And that’s quite a challenge for us as a cathedral, where we value by looking backwards, by appreciating our heritage. When congregational numbers are going down, does that mean that God is doing less than he used to? Or is he simply elsewhere, and we need to find out and catch up with what God is doing?
That’s a very long introduction to the parable of the sower. But that’s precisely my point. We tend to think so much of church when we think about God, but Jesus didn’t really talk very much about church and he didn’t mention anything about cathedrals. My plea is that we focus less on the church and more on what God is doing in sending Jesus.
Jesus is always talking about the kingdom of God – God’s mission to establish his kingdom on earth as it is in heaven (as we say in the Lord’s Prayer). But we often miss this kingdom message.
Here in the parable of the sower, we often interpret the parable through church-shaped spectacles. If you share the word of God, be prepared for some of your evangelism to fall on the footpath, to be eaten up by birds, some to fall on rocky ground and not take root only to shrivel in the sun, and some to be choked by weeds and the cares of the world. Only a few seeds will fall on good soil and produce a wonderful crop, 30, 60 or 100 times, thus growing the church. That’s how we often read this parable.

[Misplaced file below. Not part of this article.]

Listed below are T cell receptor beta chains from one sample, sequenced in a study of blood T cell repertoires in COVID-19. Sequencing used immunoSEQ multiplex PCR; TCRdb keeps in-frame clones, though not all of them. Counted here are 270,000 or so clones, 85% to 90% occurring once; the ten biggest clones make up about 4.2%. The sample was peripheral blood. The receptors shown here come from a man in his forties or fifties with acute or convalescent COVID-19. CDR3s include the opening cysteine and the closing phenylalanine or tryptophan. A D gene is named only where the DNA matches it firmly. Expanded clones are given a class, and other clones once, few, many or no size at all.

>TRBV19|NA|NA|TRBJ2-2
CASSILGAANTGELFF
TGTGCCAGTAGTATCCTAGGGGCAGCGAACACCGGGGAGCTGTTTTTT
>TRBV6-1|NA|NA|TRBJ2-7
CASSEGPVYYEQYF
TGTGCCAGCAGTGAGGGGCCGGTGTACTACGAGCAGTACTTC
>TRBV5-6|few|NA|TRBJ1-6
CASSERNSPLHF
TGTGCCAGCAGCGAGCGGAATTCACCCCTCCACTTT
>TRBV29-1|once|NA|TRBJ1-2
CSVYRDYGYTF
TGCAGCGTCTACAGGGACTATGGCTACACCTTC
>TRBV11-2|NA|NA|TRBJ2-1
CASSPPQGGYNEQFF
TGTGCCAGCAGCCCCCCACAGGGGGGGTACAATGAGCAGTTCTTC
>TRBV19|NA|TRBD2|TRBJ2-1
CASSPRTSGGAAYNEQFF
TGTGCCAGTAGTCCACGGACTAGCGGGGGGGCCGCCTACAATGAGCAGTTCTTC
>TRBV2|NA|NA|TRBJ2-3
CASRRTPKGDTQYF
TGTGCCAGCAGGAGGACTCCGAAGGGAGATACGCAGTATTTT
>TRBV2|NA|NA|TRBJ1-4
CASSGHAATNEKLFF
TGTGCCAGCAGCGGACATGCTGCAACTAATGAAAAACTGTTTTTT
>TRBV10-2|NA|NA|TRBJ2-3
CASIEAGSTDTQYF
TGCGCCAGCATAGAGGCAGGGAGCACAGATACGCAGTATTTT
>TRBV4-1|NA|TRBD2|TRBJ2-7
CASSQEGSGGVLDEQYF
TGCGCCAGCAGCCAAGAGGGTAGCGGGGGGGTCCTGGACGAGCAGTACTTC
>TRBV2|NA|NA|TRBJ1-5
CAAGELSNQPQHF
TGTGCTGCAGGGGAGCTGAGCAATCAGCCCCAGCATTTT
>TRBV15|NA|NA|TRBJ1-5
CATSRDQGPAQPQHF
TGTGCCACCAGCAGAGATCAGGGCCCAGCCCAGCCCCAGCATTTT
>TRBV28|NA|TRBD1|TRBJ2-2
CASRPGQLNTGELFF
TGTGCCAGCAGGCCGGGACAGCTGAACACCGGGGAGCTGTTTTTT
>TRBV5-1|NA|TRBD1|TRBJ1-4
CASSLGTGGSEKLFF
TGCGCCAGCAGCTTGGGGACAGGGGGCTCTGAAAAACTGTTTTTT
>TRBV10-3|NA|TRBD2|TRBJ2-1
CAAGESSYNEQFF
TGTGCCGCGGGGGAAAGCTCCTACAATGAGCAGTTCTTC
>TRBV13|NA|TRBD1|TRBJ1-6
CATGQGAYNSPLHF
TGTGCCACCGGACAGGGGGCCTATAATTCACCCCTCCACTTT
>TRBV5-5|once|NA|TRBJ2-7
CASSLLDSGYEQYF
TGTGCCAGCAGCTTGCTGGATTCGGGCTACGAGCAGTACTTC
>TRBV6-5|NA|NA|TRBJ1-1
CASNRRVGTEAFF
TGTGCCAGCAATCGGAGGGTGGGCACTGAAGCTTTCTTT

But what if Jesus is actually talking about himself? What if he is placing himself in the line of the prophets of the Old Testament, like Isaiah, who said (Isaiah 55:9-11):
As the heavens are higher than the earth,
so are my ways higher than your ways
and my thoughts than your thoughts.
As the rain and the snow
come down from heaven,
and do not return to it
without watering the earth
and making it bud and flourish,
so that it yields seed for the sower and bread for the eater,
so is my word that goes out from my mouth:
it will not return to me empty,
but will accomplish what I desire
and achieve the purpose for which I sent it.
What if Jesus is the word of God, and like the prophets before him poured himself out as an offering to the world? Like the prophets before him, his word was not accepted by many. Some were prevented by the evil one from understanding it – it didn’t even take root.
Others heard the word, but their embeddedness within the political structures of first century Roman Palestine, people like Herod Antipas, who liked listening to John the Baptist but didn’t protect him, meant that the word could not take root. Others, perhaps like the Pharisees, were wedded to their superior social status within society and the cares of this world made them deaf and blind to Jesus’ message.
For them, Jesus was a failure, worthy of a shame-filled death on a cross. Like the prophets before him, like the sons of the owner of the vineyard, he was attacked and beaten and even killed.
Yet the seed he sowed bore fruit. The word fell on some hearts that heard Jesus’ message of the kingdom of God and understood it. The parable of the sower isn’t so much a story of what happens when the church shares the word of God. It’s more a story about what happens when God shares his word, Jesus with the world. For those that hear and receive it the impact is enormous, and even life-changing.
Listen if you have ears to hear.